LendingTree is compensated by companies on this site and this compensation may impact how and where offers appear on this site (such as the order). LendingTree does not include all lenders, savings products, or loan options available in the marketplace.
Mortgage Broker vs. Mortgage Bank or Local Bank: What’s the difference?
Editorial Note: The content of this article is based on the author’s opinions and recommendations alone. It may not have been reviewed, commissioned or otherwise endorsed by any of our network partners.
Should you choose a mortgage broker versus a lender for your home loan? What’s the benefit of picking a mortgage broker versus your bank for a refinance or purchase? The answer depends on your finances, how fast you need to close and which type of loan you need.
The different types of mortgage lenders
What is a mortgage bank?
A mortgage bank, also called a mortgage lender or even “lender” for short, is a financial institution with direct access to the money you need for your mortgage. Typically, the money comes from the company’s own bank account or from its investors.
How mortgage banks work
- A lender can approve your loan application and provide money to you directly.
- You’ll usually make your payments directly to the mortgage bank after your loan closing.
- Mortgage banks only offer home loans — you won’t find options for checking accounts, credit cards or car loans.
- Mortgage processors and underwriters work for the lender. Closing and funding of the loan is handled internally.
- Documents can be uploaded to one central processing site.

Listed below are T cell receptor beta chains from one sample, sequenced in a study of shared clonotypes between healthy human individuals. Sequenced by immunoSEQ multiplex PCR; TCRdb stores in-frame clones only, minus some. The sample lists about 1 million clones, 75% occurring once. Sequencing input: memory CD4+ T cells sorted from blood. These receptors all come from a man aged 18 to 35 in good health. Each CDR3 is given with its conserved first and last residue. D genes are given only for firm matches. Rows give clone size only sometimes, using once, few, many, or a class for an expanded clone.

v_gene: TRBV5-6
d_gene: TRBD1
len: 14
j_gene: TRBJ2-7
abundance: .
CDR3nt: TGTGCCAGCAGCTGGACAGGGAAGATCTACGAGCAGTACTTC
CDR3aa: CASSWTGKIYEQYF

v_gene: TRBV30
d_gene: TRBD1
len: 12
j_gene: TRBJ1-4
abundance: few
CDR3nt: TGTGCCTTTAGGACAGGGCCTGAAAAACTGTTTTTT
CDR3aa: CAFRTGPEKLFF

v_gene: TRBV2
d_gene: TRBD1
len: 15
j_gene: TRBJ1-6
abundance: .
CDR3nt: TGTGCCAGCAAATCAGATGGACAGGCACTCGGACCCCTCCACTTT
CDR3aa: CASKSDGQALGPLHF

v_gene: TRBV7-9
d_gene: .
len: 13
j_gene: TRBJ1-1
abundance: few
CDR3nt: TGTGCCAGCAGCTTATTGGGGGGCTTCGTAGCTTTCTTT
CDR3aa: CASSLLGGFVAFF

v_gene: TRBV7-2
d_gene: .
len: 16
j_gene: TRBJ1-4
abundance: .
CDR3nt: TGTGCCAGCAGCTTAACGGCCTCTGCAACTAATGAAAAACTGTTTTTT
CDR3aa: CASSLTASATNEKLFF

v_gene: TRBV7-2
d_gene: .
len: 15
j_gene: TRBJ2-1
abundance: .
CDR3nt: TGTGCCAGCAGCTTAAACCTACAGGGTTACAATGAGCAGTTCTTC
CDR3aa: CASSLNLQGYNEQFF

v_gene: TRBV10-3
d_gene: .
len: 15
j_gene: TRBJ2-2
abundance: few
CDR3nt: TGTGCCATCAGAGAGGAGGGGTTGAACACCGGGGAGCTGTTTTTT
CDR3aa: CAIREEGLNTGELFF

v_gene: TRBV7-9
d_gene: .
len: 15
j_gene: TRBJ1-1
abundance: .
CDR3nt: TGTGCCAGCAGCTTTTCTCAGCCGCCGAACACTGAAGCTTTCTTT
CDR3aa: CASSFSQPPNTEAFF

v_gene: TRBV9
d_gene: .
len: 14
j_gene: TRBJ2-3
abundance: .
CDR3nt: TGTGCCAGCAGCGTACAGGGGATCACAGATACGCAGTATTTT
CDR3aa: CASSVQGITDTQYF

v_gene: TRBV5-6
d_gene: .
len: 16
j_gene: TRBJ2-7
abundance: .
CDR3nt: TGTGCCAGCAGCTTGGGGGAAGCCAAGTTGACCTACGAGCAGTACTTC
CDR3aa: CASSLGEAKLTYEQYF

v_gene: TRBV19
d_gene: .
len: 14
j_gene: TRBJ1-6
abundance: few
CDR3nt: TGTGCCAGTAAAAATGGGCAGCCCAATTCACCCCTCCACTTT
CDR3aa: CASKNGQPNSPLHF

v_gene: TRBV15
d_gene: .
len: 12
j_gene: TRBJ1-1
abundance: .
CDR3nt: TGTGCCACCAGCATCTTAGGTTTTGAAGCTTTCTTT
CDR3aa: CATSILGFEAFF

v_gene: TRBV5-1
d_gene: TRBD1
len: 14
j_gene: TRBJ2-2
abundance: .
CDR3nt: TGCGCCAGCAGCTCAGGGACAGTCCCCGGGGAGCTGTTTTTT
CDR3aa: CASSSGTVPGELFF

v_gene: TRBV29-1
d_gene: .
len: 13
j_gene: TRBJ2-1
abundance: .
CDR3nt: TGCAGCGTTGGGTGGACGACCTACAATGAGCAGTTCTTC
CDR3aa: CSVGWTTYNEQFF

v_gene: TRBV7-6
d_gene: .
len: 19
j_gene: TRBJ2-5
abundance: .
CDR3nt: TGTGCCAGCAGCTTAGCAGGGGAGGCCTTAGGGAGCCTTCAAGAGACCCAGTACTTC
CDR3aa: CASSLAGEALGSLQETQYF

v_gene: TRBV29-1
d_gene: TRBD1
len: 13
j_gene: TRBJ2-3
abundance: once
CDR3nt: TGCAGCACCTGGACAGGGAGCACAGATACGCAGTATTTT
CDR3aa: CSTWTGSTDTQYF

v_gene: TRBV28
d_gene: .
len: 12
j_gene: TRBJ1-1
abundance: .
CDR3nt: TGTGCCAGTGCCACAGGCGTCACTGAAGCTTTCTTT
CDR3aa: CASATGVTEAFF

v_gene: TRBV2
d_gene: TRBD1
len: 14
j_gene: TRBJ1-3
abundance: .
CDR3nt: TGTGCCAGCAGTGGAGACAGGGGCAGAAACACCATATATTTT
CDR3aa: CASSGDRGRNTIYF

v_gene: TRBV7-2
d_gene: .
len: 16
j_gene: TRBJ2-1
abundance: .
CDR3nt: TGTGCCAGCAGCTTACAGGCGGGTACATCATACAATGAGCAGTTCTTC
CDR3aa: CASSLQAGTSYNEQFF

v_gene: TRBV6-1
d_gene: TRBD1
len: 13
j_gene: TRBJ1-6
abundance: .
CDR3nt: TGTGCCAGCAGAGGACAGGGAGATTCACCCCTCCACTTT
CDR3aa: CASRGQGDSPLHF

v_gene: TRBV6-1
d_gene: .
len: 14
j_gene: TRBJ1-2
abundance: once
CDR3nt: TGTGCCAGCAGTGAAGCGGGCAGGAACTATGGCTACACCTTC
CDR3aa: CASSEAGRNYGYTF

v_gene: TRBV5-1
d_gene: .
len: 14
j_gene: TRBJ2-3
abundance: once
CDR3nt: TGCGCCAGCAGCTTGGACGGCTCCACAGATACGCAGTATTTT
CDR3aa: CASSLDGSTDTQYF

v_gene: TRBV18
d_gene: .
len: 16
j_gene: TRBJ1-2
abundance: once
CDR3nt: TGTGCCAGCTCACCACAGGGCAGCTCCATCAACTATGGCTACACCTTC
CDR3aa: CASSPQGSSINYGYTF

What is a mortgage broker?
A mortgage broker has indirect access to the money for your home loan based on approved relationships with a number of different banks. A mortgage broker matches your finances with a mortgage bank that can fund your loan but doesn’t lend you the money directly.
How mortgage brokers work
- The only paperwork in the broker’s name is your initial application.
- You don’t typically find out which mortgage bank will fund your loan until you get your initial loan disclosures.
- Processing may be done by an employee of the mortgage broker.
- The rest of the process — from underwriting to closing and funding — is completed by the mortgage bank.
- A separate company may prepare loan disclosures or closing documents.
What is a retail bank?
Many national and local retail banks and credit unions offer mortgages at their branches. While you might think of your bank as the place you deposit your paycheck, there’s a good chance they also offer a variety of home loan products.
How banks work
- The money for the mortgage is with the bank.
- The bank can fund the loan from its mortgage banking department.
- The bank approves your loan and provides the money to you directly.
- You may even get a special discount on closing costs if you pay your mortgage payment from a bank checking account.
Pros and cons of each type of lender
How to choose the right type of lender for your mortgage needs
Mortgage lender vs. bank
You may want to consider a mortgage lender versus a bank if:
- You have bad credit or complicated income
- You need to have a final decision on a loan quickly
Mortgage broker vs. lender
You may want to consider a mortgage broker versus a lender if:
- You’ve been denied at a mortgage lender or bank
- You need non-QM lending because you don’t fit traditional lending guidelines
Mortgage broker vs. bank
You may want to consider a mortgage broker versus a bank if:
- You’ve been denied at your bank or need a faster closing
- You need an alternative loan product the bank doesn’t offer
Bank vs. mortgage broker and mortgage banker
You may want to consider a bank for your mortgage if:
- You have excellent credit and large deposits with a bank that offers rate or closing cost discounts based on your business relationship
- You need a first-time homebuyer down payment assistance program that is only offered through the bank